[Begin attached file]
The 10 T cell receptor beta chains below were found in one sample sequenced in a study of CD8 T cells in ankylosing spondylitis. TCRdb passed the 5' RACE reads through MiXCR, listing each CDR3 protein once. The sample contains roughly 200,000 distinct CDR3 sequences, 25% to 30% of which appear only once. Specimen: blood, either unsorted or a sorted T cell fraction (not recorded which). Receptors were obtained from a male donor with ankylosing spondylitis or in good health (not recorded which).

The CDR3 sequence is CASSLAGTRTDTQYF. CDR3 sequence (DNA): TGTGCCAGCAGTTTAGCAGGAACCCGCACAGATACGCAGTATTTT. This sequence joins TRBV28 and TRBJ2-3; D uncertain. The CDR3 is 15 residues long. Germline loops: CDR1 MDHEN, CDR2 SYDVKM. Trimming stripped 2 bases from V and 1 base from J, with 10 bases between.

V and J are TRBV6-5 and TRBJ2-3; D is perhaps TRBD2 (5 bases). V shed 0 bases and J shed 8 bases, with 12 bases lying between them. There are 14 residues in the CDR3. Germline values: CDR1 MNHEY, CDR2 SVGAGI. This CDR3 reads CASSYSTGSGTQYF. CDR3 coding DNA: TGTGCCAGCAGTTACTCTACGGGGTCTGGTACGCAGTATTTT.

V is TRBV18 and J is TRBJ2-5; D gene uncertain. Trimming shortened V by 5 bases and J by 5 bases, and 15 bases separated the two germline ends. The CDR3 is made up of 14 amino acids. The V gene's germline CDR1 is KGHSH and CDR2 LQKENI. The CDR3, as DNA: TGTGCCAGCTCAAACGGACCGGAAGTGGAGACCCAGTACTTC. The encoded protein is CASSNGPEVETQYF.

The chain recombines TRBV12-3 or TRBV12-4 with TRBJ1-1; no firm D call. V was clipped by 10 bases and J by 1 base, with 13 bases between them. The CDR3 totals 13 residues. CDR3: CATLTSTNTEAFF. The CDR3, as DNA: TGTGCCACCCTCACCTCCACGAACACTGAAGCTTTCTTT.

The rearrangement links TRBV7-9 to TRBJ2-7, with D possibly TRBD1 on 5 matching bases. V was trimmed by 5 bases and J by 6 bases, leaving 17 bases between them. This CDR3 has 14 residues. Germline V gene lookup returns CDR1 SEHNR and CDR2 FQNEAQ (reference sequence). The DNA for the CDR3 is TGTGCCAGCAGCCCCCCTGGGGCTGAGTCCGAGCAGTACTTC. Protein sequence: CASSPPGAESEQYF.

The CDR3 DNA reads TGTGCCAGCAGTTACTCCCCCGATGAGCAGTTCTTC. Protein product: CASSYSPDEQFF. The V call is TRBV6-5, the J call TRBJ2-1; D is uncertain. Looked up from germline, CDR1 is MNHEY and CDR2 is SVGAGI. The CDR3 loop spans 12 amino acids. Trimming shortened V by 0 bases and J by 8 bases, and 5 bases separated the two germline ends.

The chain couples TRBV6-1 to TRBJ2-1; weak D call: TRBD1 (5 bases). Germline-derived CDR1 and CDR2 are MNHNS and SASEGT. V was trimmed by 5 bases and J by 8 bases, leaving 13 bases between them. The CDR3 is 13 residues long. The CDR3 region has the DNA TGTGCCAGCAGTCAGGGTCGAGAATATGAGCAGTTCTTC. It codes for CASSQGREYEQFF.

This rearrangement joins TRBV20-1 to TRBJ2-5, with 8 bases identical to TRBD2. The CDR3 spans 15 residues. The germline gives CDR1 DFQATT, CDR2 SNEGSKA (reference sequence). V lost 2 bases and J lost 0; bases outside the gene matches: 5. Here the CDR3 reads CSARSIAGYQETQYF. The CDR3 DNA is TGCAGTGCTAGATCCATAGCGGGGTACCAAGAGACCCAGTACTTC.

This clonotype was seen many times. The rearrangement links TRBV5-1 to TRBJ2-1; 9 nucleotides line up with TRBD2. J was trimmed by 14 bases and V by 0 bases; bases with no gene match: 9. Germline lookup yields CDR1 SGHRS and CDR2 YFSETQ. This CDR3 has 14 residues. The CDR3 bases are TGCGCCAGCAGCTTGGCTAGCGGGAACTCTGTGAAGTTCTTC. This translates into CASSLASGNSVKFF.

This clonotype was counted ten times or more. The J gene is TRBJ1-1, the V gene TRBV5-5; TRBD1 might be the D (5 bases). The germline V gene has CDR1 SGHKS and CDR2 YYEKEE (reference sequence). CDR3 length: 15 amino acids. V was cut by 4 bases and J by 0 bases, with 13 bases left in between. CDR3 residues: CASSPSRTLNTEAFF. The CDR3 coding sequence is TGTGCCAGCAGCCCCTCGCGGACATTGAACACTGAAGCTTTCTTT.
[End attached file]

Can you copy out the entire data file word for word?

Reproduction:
The 10 T cell receptor beta chains below were found in one sample sequenced in a study of CD8 T cells in ankylosing spondylitis. TCRdb passed the 5' RACE reads through MiXCR, listing each CDR3 protein once. The sample contains roughly 200,000 distinct CDR3 sequences, 25% to 30% of which appear only once. Specimen: blood, either unsorted or a sorted T cell fraction (not recorded which). Receptors were obtained from a male donor with ankylosing spondylitis or in good health (not recorded which).

The CDR3 sequence is CASSLAGTRTDTQYF. CDR3 sequence (DNA): TGTGCCAGCAGTTTAGCAGGAACCCGCACAGATACGCAGTATTTT. This sequence joins TRBV28 and TRBJ2-3; D uncertain. The CDR3 is 15 residues long. Germline loops: CDR1 MDHEN, CDR2 SYDVKM. Trimming stripped 2 bases from V and 1 base from J, with 10 bases between.

V and J are TRBV6-5 and TRBJ2-3; D is perhaps TRBD2 (5 bases). V shed 0 bases and J shed 8 bases, with 12 bases lying between them. There are 14 residues in the CDR3. Germline values: CDR1 MNHEY, CDR2 SVGAGI. This CDR3 reads CASSYSTGSGTQYF. CDR3 coding DNA: TGTGCCAGCAGTTACTCTACGGGGTCTGGTACGCAGTATTTT.

V is TRBV18 and J is TRBJ2-5; D gene uncertain. Trimming shortened V by 5 bases and J by 5 bases, and 15 bases separated the two germline ends. The CDR3 is made up of 14 amino acids. The V gene's germline CDR1 is KGHSH and CDR2 LQKENI. The CDR3, as DNA: TGTGCCAGCTCAAACGGACCGGAAGTGGAGACCCAGTACTTC. The encoded protein is CASSNGPEVETQYF.

The chain recombines TRBV12-3 or TRBV12-4 with TRBJ1-1; no firm D call. V was clipped by 10 bases and J by 1 base, with 13 bases between them. The CDR3 totals 13 residues. CDR3: CATLTSTNTEAFF. The CDR3, as DNA: TGTGCCACCCTCACCTCCACGAACACTGAAGCTTTCTTT.

The rearrangement links TRBV7-9 to TRBJ2-7, with D possibly TRBD1 on 5 matching bases. V was trimmed by 5 bases and J by 6 bases, leaving 17 bases between them. This CDR3 has 14 residues. Germline V gene lookup returns CDR1 SEHNR and CDR2 FQNEAQ (reference sequence). The DNA for the CDR3 is TGTGCCAGCAGCCCCCCTGGGGCTGAGTCCGAGCAGTACTTC. Protein sequence: CASSPPGAESEQYF.

The CDR3 DNA reads TGTGCCAGCAGTTACTCCCCCGATGAGCAGTTCTTC. Protein product: CASSYSPDEQFF. The V call is TRBV6-5, the J call TRBJ2-1; D is uncertain. Looked up from germline, CDR1 is MNHEY and CDR2 is SVGAGI. The CDR3 loop spans 12 amino acids. Trimming shortened V by 0 bases and J by 8 bases, and 5 bases separated the two germline ends.

The chain couples TRBV6-1 to TRBJ2-1; weak D call: TRBD1 (5 bases). Germline-derived CDR1 and CDR2 are MNHNS and SASEGT. V was trimmed by 5 bases and J by 8 bases, leaving 13 bases between them. The CDR3 is 13 residues long. The CDR3 region has the DNA TGTGCCAGCAGTCAGGGTCGAGAATATGAGCAGTTCTTC. It codes for CASSQGREYEQFF.

This rearrangement joins TRBV20-1 to TRBJ2-5, with 8 bases identical to TRBD2. The CDR3 spans 15 residues. The germline gives CDR1 DFQATT, CDR2 SNEGSKA (reference sequence). V lost 2 bases and J lost 0; bases outside the gene matches: 5. Here the CDR3 reads CSARSIAGYQETQYF. The CDR3 DNA is TGCAGTGCTAGATCCATAGCGGGGTACCAAGAGACCCAGTACTTC.

This clonotype was seen many times. The rearrangement links TRBV5-1 to TRBJ2-1; 9 nucleotides line up with TRBD2. J was trimmed by 14 bases and V by 0 bases; bases with no gene match: 9. Germline lookup yields CDR1 SGHRS and CDR2 YFSETQ. This CDR3 has 14 residues. The CDR3 bases are TGCGCCAGCAGCTTGGCTAGCGGGAACTCTGTGAAGTTCTTC. This translates into CASSLASGNSVKFF.

This clonotype was counted ten times or more. The J gene is TRBJ1-1, the V gene TRBV5-5; TRBD1 might be the D (5 bases). The germline V gene has CDR1 SGHKS and CDR2 YYEKEE (reference sequence). CDR3 length: 15 amino acids. V was cut by 4 bases and J by 0 bases, with 13 bases left in between. CDR3 residues: CASSPSRTLNTEAFF. The CDR3 coding sequence is TGTGCCAGCAGCCCCTCGCGGACATTGAACACTGAAGCTTTCTTT.